A week of college athletes showcasing their abilities on the mountains and across the trails of Jackson Hole came to an end Saturday night, with final awards being handed out at Snow King Hotel.
While individuals across all disciplines vied for national titles, races for team championships played out all week. Teams were awarded titles in each of the disciplines — like snowboard rail jam, ski giant slalom and Nordic classic team sprint — and those efforts went toward combined championships in alpine, freeski, Nordic, snowboard freestyle and snowboard alpine. Of the 10 combined team championships handed out, just four colleges graced the podium, with Utah’s Westminster College and Nevada’s Sierra Nevada College both claiming four titles.
Sierra Nevada showed its dominance in skiing, taking the men’s and women’s combined titles in alpine and freeski. Westminster was strong in snowboarding, taking the men’s and women’s snowboard freestyle and alpine championships.
Castleton University from Vermont won the men’s combined Nordic championship, and Clarkson University in New York took the Nordic title on the women’s side. The University of Wyoming, the closest to being able to call Jackson a home site, finished third in women’s Nordic.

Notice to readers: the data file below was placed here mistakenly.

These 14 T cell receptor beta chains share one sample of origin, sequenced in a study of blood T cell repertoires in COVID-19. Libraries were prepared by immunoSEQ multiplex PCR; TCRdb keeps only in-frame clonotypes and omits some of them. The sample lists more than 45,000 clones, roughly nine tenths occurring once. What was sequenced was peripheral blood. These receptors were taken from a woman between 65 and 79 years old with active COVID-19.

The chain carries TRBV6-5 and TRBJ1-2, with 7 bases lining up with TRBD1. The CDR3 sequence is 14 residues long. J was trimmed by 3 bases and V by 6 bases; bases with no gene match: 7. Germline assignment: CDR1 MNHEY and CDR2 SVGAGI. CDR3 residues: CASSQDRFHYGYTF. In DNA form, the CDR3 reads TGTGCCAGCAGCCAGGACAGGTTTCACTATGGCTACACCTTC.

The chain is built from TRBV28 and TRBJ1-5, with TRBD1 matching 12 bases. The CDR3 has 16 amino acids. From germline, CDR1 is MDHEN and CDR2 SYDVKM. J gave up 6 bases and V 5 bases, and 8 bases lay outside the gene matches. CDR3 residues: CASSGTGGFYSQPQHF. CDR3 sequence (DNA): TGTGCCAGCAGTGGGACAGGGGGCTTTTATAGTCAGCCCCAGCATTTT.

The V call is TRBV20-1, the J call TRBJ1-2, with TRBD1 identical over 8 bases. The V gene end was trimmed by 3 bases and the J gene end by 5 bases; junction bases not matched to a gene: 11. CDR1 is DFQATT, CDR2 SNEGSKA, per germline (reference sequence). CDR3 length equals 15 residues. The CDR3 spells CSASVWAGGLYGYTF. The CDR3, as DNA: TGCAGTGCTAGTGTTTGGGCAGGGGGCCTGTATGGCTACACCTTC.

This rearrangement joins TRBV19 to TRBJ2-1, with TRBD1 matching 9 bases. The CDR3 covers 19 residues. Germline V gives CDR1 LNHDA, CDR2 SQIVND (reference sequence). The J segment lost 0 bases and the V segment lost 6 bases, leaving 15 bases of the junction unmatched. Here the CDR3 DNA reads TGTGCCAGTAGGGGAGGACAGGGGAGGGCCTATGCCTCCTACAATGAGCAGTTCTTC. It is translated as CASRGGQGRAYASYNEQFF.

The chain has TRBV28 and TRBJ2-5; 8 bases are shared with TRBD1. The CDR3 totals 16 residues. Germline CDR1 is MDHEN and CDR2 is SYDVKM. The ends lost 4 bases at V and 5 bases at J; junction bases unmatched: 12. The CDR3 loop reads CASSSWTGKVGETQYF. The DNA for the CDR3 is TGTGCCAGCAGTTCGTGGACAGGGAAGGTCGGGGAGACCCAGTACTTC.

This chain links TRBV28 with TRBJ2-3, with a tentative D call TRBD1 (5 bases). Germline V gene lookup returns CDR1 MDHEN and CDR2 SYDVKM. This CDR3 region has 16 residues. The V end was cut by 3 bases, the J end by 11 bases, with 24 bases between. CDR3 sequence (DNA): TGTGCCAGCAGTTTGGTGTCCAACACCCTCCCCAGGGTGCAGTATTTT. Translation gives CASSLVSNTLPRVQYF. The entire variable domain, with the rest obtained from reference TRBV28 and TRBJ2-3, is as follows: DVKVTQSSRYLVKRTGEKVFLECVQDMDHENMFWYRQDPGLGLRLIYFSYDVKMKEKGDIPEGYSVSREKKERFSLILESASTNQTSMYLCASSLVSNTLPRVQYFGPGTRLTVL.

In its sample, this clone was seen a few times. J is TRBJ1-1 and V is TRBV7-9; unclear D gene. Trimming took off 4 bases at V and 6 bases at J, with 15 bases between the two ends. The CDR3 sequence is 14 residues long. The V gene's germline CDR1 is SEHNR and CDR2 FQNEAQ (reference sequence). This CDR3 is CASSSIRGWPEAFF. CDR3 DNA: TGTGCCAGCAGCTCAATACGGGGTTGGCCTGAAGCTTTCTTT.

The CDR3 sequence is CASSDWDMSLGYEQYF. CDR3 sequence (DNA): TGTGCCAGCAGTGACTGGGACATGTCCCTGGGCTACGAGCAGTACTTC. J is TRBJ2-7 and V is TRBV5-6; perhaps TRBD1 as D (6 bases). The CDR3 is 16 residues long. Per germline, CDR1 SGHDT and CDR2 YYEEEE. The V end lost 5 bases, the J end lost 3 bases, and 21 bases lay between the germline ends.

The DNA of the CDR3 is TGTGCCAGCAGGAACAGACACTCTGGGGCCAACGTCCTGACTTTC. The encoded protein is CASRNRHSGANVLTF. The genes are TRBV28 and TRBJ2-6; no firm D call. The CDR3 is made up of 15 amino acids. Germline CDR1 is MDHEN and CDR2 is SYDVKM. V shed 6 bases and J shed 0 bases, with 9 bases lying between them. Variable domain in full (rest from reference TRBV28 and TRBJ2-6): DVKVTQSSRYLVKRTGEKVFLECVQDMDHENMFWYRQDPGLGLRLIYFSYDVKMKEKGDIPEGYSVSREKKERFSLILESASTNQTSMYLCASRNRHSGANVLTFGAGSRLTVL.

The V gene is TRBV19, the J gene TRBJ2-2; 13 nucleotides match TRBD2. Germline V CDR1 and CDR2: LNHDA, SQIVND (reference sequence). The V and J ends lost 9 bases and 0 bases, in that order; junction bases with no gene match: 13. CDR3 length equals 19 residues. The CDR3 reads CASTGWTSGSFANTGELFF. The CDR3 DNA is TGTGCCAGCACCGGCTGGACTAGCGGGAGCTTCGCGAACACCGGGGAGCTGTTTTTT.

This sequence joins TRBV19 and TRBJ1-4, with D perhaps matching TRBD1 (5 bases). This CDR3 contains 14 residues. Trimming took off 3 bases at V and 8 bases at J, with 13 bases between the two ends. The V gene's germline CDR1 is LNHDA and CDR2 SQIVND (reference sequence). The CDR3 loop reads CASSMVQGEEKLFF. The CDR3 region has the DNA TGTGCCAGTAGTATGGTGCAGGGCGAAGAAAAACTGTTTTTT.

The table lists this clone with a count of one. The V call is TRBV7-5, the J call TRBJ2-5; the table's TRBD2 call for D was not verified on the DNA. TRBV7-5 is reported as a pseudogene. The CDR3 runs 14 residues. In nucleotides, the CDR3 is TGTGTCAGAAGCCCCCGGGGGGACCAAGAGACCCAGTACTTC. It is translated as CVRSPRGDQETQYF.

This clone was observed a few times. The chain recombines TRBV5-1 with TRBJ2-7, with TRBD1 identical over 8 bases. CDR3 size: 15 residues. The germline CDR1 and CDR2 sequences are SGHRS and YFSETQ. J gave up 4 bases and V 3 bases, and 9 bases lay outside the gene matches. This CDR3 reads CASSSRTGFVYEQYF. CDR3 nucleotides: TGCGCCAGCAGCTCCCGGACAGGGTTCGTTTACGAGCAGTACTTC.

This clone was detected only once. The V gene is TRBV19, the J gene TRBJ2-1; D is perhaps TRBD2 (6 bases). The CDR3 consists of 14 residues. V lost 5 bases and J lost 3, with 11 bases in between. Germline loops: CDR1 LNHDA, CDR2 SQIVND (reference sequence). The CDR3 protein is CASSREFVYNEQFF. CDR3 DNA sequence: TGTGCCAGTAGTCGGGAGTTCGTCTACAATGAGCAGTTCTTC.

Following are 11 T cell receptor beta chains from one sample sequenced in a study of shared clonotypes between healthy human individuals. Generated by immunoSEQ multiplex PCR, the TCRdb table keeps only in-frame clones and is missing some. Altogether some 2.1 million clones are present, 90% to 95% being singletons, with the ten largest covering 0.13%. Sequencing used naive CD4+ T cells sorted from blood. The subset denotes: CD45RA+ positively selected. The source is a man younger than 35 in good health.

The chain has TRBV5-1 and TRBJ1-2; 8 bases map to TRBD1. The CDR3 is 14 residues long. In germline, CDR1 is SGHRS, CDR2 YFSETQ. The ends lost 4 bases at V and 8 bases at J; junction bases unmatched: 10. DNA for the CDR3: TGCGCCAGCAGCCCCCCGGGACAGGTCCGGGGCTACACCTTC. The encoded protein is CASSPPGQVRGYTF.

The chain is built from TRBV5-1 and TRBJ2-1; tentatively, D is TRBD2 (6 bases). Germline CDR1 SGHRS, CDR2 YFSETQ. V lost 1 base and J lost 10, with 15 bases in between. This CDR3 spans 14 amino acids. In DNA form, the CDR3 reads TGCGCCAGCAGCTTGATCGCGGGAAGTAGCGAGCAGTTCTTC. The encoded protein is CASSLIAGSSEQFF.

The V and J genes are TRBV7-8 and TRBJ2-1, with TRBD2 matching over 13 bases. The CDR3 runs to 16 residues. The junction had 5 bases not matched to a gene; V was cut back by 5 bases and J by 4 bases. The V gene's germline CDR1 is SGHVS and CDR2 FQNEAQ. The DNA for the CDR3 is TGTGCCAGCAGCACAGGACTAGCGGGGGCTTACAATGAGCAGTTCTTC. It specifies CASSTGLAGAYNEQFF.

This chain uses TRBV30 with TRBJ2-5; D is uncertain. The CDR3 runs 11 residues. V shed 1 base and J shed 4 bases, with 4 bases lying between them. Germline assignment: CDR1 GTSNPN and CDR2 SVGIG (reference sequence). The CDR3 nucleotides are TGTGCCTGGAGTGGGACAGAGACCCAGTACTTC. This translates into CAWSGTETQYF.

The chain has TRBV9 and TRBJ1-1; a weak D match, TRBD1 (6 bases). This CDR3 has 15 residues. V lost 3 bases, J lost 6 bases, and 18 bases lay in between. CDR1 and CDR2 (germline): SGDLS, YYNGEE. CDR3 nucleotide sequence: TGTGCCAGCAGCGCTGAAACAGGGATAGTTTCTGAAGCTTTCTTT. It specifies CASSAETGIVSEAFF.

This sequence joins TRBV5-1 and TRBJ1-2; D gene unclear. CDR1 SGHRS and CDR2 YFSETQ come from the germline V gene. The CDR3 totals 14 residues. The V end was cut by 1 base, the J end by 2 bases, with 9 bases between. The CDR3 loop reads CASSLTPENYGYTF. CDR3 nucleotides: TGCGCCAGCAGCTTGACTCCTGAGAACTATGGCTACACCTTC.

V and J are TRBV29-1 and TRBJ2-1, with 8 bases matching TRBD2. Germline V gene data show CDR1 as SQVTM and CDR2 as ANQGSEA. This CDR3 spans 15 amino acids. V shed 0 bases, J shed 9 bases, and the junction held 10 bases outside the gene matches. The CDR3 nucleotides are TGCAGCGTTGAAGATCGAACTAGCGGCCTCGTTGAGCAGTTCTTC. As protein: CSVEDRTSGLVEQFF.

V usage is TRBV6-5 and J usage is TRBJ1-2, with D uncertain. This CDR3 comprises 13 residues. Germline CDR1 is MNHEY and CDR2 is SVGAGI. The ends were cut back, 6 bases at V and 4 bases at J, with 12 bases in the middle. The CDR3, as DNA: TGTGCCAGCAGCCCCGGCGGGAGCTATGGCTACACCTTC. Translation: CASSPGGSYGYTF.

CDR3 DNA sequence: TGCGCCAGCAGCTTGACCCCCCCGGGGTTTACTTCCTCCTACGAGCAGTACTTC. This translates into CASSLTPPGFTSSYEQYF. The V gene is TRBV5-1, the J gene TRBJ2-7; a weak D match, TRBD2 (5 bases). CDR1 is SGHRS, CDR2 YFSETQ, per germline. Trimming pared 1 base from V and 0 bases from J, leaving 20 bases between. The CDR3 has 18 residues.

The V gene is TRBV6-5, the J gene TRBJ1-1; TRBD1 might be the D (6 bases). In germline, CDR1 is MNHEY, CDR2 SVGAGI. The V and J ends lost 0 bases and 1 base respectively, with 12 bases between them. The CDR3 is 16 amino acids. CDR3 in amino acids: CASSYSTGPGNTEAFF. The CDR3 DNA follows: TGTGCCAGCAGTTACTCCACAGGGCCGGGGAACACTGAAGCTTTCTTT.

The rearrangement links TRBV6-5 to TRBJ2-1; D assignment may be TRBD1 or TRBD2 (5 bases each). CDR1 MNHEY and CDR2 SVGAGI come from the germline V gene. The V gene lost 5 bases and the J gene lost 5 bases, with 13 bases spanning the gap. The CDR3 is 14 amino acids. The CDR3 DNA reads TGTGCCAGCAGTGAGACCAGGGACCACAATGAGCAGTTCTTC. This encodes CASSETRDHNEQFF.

“I’m super happy with how everyone performed,” Sierra Nevada coach Cole Lyon said following Thursday’s ski slopestyle. “Each individual athlete did the best they could with what they had, and that’s what counts in our sport.”
The team aspect is unique to the USCSA national championships, with it being the only college ski and snowboard league that competes in the postseason as a team. Combined championships are scored by the places of each college in each discipline. Westminster’s men’s team snowboard freestyle championship, for example, was the result of its combined scores in slopestyle, rail jam and boardercross.
Clear weather and excellent snow was noted throughout the week by athletes at Snow King and skiers at Trail Creek. Castleton, the men’s Nordic combined team champion, kicked off its run to the title by taking the win in the 7.5-kilometer team race on March 11.
The opening race also served as a testing ground of sorts for the team, which head coach Marty Maher admitted gave him some concern as the skiers left their home trails in Vermont to tackle high-altitude racing in Jackson.
“I was pleased with how the men skied today,” Maher said last Monday. “The snow and weather today is different than we are familiar with back in Vermont, but we were able to adapt. Rainer Kenny and the crew from Trail Creek did a great job setting the course and running a smooth race.”
While those type of concerns may have existed at the beginning of the week, USCSA executive Jay Moyer said near-perfect weather helped turn away any anxiety about the new venue by the end of the week.
“I would say overall the event ran fantastic,” Moyer said. “It took a lot of labor hours to bring on the event, but it was one of, if not best, events we’ve ever had.”